Thursday, June 11, 2015

Architect students build outdoor classroom, playground

By Meg Whalen

To the adult eye, it might be a giant pumpkin or the crown of the “Queen City,” or — its original design inspiration — an apple. To the kindergartners at Chantilly Montessori School, the new structure on the playground suggests limitless possibility.

“We love it!” said blond-headed Ruby.

“We can pretend it’s like a school or a house,” added her friend, Vanessa.

Ashley Girth leads UNC Charlotte's AIAS chapter.
“It’s an igloo!” a boy called out.

“My friends call it the drum station,” countered another. “They drum on the seats.”

“It’s so rewarding to see the little kids using it,” said fourth-year architecture student Ashley Girth, watching the children play on a bright April afternoon. A parade of feet stomps along the sturdy wooden and concrete benches that encircle the structure’s interior. Black patent leather shoes, Batman sneakers, floral fabric flats and pink Disney princess boots suddenly leap off and run across the playground to a wooden deck platform with seats, railings and planting boxes.

Both the play structure and the “outdoor classroom” in the Chantilly Montessori playground were designed and built by UNC Charlotte students and faculty. They are the most recent projects completed by Freedom By Design, a program of the University’s chapter of the American Institute of Architects Students (AIAS). Girth is the program’s current president.

‘Radically Impact’

As the AIAS community service program, Freedom By Design encourages architecture students to use their skills to “radically impact the lives of people in their communities,” said the AIAS website. The UNC Charlotte School of Architecture started a Freedom By Design program in 2007 under the mentorship of architecture faculty John Nelson, Greg Snyder and David Thaddeus.

The playground is popular with students.
The first projects, said Nelson, were about “designing something that restores freedom to movement.” The students replaced stairs with ramps, widened doorways, rebuilt porches — projects that helped older people regain mobility within their homes. Nelson said the projects are not only about community engagement but an educational opportunity.

“Most architecture students don’t have construction experience. If we are going to design buildings, we need to know how to put them together.” While architecture faculty consistently provide guidance and resources, the program is “student initiated and student led: We tell them ‘we are not going to do it for you,’” Nelson said.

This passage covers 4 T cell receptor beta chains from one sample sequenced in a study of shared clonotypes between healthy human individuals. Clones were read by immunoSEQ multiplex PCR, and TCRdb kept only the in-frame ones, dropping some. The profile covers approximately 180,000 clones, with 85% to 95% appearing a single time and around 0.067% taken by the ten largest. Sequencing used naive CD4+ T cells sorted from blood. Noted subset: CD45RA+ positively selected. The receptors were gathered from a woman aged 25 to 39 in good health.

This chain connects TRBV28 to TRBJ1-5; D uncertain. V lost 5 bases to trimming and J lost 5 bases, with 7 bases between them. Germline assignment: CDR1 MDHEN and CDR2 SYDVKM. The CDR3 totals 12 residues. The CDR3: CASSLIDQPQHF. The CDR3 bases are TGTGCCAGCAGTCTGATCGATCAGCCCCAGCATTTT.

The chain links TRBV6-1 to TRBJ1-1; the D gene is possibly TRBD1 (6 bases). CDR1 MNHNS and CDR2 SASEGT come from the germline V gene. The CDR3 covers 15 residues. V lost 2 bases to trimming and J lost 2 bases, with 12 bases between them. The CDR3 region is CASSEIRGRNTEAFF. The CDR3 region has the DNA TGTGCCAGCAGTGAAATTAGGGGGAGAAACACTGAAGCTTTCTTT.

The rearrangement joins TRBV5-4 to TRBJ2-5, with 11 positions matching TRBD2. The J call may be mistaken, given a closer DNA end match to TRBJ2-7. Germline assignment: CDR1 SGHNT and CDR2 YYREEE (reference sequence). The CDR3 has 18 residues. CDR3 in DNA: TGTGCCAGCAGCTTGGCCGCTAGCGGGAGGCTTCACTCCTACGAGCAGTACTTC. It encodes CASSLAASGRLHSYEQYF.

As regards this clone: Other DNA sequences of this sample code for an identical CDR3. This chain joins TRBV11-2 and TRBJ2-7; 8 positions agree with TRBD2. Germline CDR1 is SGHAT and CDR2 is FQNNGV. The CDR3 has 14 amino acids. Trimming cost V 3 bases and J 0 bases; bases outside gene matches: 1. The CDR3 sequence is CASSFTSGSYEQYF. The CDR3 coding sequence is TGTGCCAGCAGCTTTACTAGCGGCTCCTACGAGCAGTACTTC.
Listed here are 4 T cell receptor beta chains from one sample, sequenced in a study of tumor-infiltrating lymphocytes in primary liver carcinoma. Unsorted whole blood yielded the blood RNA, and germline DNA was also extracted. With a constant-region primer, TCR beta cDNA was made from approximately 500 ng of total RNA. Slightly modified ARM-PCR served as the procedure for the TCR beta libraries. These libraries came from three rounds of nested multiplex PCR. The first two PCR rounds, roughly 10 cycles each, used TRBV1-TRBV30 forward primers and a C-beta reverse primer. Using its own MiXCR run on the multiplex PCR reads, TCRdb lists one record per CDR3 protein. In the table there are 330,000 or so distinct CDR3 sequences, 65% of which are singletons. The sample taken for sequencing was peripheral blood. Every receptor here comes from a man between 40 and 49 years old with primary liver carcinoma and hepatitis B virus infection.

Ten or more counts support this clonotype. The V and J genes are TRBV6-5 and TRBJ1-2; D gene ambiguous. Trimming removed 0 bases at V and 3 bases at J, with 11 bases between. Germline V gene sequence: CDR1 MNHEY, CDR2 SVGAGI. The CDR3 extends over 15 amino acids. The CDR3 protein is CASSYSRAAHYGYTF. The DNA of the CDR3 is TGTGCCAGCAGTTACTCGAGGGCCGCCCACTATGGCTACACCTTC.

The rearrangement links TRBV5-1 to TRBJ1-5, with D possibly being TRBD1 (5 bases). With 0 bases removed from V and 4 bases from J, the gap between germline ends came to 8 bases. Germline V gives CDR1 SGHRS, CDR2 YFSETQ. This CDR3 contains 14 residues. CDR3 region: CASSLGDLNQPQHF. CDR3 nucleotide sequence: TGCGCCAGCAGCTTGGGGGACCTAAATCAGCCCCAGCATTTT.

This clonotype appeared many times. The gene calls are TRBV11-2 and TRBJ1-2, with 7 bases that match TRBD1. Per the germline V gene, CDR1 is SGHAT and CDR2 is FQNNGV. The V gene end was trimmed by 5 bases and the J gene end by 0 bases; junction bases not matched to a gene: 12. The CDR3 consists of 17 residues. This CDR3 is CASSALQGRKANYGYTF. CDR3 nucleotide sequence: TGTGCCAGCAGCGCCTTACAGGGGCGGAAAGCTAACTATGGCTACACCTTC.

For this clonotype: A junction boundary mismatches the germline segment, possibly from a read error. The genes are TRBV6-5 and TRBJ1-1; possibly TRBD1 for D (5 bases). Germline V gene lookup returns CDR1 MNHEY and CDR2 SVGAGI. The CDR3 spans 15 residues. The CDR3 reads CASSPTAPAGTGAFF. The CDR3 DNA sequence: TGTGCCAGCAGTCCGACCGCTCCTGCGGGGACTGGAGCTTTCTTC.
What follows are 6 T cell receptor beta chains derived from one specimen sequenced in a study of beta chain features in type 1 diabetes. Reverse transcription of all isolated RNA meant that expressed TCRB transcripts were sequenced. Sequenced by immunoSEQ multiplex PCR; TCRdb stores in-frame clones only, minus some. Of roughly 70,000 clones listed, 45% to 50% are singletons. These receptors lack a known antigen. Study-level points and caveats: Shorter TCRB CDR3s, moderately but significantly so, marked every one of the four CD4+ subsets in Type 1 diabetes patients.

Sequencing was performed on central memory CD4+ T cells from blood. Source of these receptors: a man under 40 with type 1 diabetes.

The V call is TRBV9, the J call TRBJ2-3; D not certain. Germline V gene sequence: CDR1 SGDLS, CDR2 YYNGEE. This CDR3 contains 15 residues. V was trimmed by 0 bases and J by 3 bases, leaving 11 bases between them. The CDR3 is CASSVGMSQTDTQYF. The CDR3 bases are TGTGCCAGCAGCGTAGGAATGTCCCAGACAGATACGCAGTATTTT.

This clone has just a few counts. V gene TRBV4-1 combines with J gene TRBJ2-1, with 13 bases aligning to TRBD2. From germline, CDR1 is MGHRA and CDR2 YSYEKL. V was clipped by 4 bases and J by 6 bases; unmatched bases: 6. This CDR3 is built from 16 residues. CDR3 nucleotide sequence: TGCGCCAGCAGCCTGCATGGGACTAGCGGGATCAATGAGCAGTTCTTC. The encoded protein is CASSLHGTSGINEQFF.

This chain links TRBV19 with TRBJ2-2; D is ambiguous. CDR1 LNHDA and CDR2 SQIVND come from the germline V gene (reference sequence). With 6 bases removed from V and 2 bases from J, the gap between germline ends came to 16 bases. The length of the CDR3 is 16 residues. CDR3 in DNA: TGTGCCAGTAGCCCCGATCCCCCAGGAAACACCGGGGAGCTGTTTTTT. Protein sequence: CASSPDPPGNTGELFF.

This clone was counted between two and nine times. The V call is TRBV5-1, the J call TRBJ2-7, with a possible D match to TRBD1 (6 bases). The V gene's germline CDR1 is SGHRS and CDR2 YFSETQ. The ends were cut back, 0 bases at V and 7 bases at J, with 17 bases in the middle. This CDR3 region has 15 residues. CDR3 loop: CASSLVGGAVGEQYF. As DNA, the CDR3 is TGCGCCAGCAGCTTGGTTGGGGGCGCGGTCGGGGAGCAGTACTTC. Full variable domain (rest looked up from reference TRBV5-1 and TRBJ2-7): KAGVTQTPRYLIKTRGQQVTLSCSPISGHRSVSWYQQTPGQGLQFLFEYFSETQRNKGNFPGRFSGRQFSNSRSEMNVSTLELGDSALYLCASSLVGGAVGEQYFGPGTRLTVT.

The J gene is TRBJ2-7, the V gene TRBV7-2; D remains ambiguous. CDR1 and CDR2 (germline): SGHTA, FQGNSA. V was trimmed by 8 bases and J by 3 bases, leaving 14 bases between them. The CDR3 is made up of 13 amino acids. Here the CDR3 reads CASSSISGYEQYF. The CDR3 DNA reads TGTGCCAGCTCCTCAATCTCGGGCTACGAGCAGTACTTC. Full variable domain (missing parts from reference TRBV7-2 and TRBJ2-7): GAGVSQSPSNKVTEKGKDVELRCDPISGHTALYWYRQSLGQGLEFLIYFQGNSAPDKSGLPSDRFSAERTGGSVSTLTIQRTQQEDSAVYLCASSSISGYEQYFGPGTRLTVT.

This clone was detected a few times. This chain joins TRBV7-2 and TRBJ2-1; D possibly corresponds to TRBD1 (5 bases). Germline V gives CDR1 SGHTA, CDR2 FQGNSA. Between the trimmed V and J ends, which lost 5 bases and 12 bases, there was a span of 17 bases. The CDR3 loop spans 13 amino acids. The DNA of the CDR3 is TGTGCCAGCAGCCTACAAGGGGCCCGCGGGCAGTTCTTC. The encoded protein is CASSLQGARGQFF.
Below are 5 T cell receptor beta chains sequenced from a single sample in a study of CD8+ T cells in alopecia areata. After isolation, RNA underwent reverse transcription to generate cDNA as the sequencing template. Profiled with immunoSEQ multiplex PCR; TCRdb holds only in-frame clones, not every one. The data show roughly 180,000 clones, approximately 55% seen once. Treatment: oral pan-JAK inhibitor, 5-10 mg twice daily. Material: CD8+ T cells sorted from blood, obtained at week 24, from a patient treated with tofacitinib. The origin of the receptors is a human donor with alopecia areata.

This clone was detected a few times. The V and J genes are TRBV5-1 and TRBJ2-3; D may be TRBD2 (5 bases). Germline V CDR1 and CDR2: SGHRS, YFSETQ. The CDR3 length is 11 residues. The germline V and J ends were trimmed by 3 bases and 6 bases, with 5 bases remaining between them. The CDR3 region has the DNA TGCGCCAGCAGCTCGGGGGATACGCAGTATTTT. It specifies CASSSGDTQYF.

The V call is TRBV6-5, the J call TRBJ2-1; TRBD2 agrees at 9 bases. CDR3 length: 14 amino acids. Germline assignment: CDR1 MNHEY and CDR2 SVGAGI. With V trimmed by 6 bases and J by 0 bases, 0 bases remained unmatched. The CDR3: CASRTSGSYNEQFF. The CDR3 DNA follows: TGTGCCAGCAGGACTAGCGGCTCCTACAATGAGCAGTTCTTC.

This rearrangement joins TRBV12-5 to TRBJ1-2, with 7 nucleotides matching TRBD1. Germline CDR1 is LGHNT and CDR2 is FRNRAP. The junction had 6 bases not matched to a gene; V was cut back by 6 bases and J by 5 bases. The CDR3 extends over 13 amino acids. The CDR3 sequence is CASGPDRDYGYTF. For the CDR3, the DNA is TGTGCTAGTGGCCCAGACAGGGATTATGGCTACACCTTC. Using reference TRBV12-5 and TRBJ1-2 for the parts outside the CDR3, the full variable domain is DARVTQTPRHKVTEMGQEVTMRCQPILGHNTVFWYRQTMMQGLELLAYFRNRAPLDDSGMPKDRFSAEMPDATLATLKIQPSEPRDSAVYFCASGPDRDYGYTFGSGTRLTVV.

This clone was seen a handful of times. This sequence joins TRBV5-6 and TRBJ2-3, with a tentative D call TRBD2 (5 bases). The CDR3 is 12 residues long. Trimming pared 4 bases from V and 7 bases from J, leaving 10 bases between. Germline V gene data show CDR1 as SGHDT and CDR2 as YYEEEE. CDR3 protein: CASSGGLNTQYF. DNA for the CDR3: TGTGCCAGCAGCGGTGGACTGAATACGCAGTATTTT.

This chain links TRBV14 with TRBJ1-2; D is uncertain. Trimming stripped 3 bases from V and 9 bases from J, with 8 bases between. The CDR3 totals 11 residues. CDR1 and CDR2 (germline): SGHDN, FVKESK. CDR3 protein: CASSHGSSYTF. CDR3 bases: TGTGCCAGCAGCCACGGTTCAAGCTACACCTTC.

The relationship with Chantilly Montessori began more three years ago with the design and construction of the outdoor learning space.

“It’s been amazing to work with the students at UNC Charlotte because of their enthusiasm and their willingness to embrace the thoughts, concerns and ideas that we had at Chantilly,” said Heather Simpson, a teacher at the school who oversaw the first project. “The design of the outdoor learning space kept morphing and morphing as we (teachers) gave input.”

The space is used not only for playtime but for science lessons, especially environmental science activities. “It’s been used by at least 11 classrooms,” Simpson said.

Nature’s Design

The playground doubles as an outside classroom.
After completing the outdoor classroom in the spring of 2013, UNC Charlotte continued its relationship with the school by beginning the design of the playhouse. After two planning meetings, the Freedom By Design students chose a concept based on an apple — not only for its metaphorical association with education but because of the inherent structural stability of nature’s design. At one planning meeting, students grabbed apples and carving tools and began to “interrogate” the form.

“We wanted to explore new construction methods to achieve the apple form and create opportunities that allowed us to expand our architecture and design/build experiences,” said Girth. Months later, people passing through Storrs architecture building could see huge wooden arcs lying on the floor and propped against walls — glued, laminated timber “ribs,” bent to form the apple-shaped structure.

On Jan. 17, Girth, Nelson, architecture professor Greg Snyder and more than 20 students who included Snyder’s Design Build 1 seminar class gathered at Chantilly to assemble the main structure of the playhouse. As a team, they worked together to put each rib up one by one. As the first rib went up, Girth couldn’t watch.

“I was so afraid it wouldn’t come together. But once they were all up, I was like — wow! That’s what we designed. It was pretty neat.”

The final touches were completed in March. In keeping with the Freedom By Design mission, the project was done at no cost to the school. Funding came from the School of Architecture and the Charlotte chapter of the American Institute of Architects, with in-kind donations from Lowe’s, Home Depot and Faulk Brothers Hardware.

“As a leader through the design and construction phases of the project, I can’t believe how many great people I have gotten to work with and how much I have been encouraged to continue doing projects like this in the future,” Girth mused, viewing the children gallop in and out of the apple/igloo/crown/drum station/fort/playhouse. “There were definitely some difficult moments, but finally seeing it finished — every bit of work has been worth it.”

Meg Freeman Whalen is director of communications and external relations for the College of Arts + Architecture.

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